Most programmers write the first code that comes into their heads. It's pretty bad code. If you add a second phase, in which you edit the code, tighten it up, and trim out the unnecessary stuff, the result is much better. This book will teach you how to do that.
I have read a lot of Perl code in the last ten years or so. The most important thing I have learned is this: Most programs are horribly overwritten. They have 50 to 100% more code than they need. If you can recognize this extra wasted junk and remove it, you are left with a program that does the same thing in the same way but what is easier to debug, easier to read, and easier to maintain.
At this point in the explanation, about half the people I talk to say "oh, you just cut out all the comments!" Har har har. I am really tired of that joke.
No. Everyone agrees that cutting out the comments is not a benefit. Neither is cutting out the white space. Maybe people make this joke because they don't believe that their programs contain as much as 50% unnecessary garbage. But a lot of programs do contain that much junk.
And once you know the tricks, it is not hard to recognize the junk and it's not hard to remove it. I have identified perhaps 30 or 40 "red flags", which are easily-visible signs in the code that there might be an easy opportunity for a significant improvement. That is what the book is about.
For example, one red flag is a family of related scalars like $x1, $x2, $x3, and so on. (I want to interject a long explanation here of why this is a red flag, but I'd better save it for the book.) If you see this, you should pause and ask what would happen if you were to replace this family with an array @x. Usually the answer is that the resulting code would be somewhat simpler, more straightforward, more concise. Not concise because the whitespace has been removed—which is not concision at all; it's just stupid—but because the new code is doing the same thing in a simpler and more straightforward way.
After replacing $x1, $x2, $x3 with @x, you go on to the next thing. After you have corrected fifty of these little problems, and trimmed up the code by a line or two each time—and often there are fifty of these things to clean up—you find that the program is a hundred lines shorter than it was before, and a lot easier to understand.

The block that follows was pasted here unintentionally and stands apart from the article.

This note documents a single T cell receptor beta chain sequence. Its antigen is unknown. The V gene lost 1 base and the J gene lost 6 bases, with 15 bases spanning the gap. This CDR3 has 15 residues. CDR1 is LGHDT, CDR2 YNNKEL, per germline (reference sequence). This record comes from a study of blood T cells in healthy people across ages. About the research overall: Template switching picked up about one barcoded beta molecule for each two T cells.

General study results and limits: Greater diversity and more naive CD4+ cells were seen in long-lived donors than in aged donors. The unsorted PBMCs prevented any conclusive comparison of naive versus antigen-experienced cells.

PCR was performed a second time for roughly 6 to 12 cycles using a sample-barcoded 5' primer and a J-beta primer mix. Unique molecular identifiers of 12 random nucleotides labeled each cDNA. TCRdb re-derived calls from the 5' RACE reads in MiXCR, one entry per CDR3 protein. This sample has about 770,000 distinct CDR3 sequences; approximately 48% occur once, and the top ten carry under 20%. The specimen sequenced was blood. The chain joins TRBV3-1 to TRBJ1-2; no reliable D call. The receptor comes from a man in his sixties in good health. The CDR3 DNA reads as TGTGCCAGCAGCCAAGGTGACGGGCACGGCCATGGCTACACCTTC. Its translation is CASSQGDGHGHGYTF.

My last book, Higher-Order Perl, was all about being as clever as I possibly could. The new book is just the opposite. While it might be true that you have to be very clever to write great code, I think that writing good code is within everyone's abilities. Everyone, including clever people, has off days. This book is about how to write good code even when you're hung over. Maybe the code that first comes out of your head on those days is pretty bad. But the point of the book is that you can make bad code better by fixing it up a little, and that it's not hard to learn to do that.
I have a lot more to say on the subject (or else I wouldn't be writing a book about it) so I'd better stop here.
The book is about two-thirds finished. As of 5 August 2006, I have 48,904 words written for 12 chapters, totalling about 150 pages. I have material gathered and detailed notes prepared for four more three more chapters that I haven't written.
The schedule for the book has me delivering the completed draft manuscript on 15 December 2006, and the final corrected manuscript on 15 February 2007. I hope that I will be able to finish it sooner than that.
The Red Flags book is much easier to write than HOP was. I have been writing articles on this topic for a long time, and I have been teaching classes about this for a long time, so I understand the topic very well and I already have a lot of material stockpiled.
I need more examples for the book. Please send me some! Details of what I want.
Throughout 2006 I will be visiting Perl Mongers groups to give talks about this material. If you'd like me to come visit your group, see my world tour page.
I send occasional updates and progress reports to a mailing list. The mailing list is extremely low-volume—it is not a discussion list. Typically, I send a message when I finish a chapter or when something else important happens. The mailing list gets about four messages per year.
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